bibliotaph

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English[edit]

Alternative forms[edit]

Etymology[edit]

From French bibliotaphe, from biblio- + Ancient Greek τάφος (táphos, burial, tomb).

Noun[edit]

bibliotaph (plural bibliotaphs)

  1. (rare) One who "buries" books by hiding them, locking them away, or otherwise shutting them up and keeping them from use
    • 1866, The Bookseller, 31 Aug 1866:
      He was, by his knowledge of the intellectual value of his store, a little bit of a bibliotaph: we have reason to think he had this feeling to an extent he knew nothing of himself.
    • 1888, William Blades, Enemies of Books:
      The late Sir Thomas Phillipps, of Middle Hill, was a remarkable instance of a bibliotaph. He bought bibliographical treasures simply to bury them.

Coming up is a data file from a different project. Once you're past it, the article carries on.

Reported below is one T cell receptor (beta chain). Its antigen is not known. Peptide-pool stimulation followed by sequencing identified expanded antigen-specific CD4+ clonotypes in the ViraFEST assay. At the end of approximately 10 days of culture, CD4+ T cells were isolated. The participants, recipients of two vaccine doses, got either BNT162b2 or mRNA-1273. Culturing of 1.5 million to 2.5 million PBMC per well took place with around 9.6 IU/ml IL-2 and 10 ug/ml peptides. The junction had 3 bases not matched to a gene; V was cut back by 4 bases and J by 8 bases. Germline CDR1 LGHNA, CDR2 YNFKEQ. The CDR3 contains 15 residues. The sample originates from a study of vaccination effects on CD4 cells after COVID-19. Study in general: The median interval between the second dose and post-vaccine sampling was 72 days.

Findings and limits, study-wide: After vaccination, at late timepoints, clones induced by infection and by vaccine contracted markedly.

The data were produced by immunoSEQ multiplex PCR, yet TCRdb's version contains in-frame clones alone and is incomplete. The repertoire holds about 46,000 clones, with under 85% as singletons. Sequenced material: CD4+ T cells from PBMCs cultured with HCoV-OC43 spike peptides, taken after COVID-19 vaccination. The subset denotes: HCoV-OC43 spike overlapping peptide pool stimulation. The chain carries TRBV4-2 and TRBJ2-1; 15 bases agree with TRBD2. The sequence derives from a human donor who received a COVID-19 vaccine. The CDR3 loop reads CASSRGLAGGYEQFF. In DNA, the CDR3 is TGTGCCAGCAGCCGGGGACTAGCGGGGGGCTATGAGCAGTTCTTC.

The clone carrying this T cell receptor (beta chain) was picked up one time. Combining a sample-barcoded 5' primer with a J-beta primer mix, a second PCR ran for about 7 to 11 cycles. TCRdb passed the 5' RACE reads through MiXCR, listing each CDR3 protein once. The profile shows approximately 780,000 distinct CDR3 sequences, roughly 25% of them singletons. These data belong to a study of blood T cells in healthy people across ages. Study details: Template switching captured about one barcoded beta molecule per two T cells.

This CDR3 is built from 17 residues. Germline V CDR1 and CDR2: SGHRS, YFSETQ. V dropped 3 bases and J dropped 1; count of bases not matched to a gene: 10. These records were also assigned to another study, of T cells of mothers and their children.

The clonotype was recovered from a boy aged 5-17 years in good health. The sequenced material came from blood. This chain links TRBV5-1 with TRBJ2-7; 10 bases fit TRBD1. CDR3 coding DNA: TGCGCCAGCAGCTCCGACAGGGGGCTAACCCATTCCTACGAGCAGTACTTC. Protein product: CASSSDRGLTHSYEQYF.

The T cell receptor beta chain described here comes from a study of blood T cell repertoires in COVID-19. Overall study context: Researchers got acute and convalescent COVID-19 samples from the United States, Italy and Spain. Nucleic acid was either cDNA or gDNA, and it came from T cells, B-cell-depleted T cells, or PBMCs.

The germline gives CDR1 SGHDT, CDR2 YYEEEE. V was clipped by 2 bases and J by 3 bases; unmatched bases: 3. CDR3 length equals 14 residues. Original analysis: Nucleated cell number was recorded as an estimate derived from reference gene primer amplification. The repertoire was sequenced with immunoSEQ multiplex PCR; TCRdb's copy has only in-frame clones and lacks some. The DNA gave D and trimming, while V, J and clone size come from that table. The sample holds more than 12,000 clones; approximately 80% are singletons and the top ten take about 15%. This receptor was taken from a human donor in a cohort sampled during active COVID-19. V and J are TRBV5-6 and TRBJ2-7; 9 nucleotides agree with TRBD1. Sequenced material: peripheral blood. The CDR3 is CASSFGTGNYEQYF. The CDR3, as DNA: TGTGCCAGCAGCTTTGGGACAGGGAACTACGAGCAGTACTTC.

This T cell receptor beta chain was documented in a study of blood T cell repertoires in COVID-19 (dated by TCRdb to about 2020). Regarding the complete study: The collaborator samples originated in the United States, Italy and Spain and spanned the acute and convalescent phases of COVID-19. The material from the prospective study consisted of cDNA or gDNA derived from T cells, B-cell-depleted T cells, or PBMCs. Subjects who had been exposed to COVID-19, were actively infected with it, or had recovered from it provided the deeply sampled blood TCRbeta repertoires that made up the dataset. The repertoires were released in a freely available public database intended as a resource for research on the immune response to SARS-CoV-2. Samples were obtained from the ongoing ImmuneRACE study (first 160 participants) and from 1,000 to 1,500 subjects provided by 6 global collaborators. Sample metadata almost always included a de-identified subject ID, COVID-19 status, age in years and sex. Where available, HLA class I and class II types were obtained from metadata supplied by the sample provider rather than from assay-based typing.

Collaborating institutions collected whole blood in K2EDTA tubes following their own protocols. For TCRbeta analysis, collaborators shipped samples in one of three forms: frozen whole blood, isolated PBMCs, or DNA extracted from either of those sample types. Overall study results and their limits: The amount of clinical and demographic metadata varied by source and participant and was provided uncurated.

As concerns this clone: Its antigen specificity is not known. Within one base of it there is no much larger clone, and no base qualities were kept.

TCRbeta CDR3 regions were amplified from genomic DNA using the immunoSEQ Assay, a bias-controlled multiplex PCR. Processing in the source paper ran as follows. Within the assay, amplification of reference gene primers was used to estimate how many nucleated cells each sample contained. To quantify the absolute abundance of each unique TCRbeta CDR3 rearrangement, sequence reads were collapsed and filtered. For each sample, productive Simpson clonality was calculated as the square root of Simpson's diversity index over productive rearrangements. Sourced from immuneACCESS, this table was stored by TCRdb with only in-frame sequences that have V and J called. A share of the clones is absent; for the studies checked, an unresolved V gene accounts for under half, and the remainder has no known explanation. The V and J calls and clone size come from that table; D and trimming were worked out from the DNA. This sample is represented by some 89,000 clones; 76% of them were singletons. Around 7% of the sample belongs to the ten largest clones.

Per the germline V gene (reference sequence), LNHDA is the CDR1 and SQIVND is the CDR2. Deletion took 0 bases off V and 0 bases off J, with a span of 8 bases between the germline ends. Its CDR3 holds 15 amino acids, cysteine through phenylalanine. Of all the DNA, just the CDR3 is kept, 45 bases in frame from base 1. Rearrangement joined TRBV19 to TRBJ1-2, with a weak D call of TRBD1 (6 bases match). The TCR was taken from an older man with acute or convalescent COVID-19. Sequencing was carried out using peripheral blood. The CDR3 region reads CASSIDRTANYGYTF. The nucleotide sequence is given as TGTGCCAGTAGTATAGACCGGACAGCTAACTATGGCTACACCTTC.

• 1950, Holbrook Jackson, The Anatomy of Bibliomania, page 534:
      the vast collection of State-papers [...] were found only when they accidentally fell out of a false ceiling of his chambers in Lincoln's Inn; but doubtless he was a purposeful bibliotaph, otherwise those documents might not have survived those revolutionary times.

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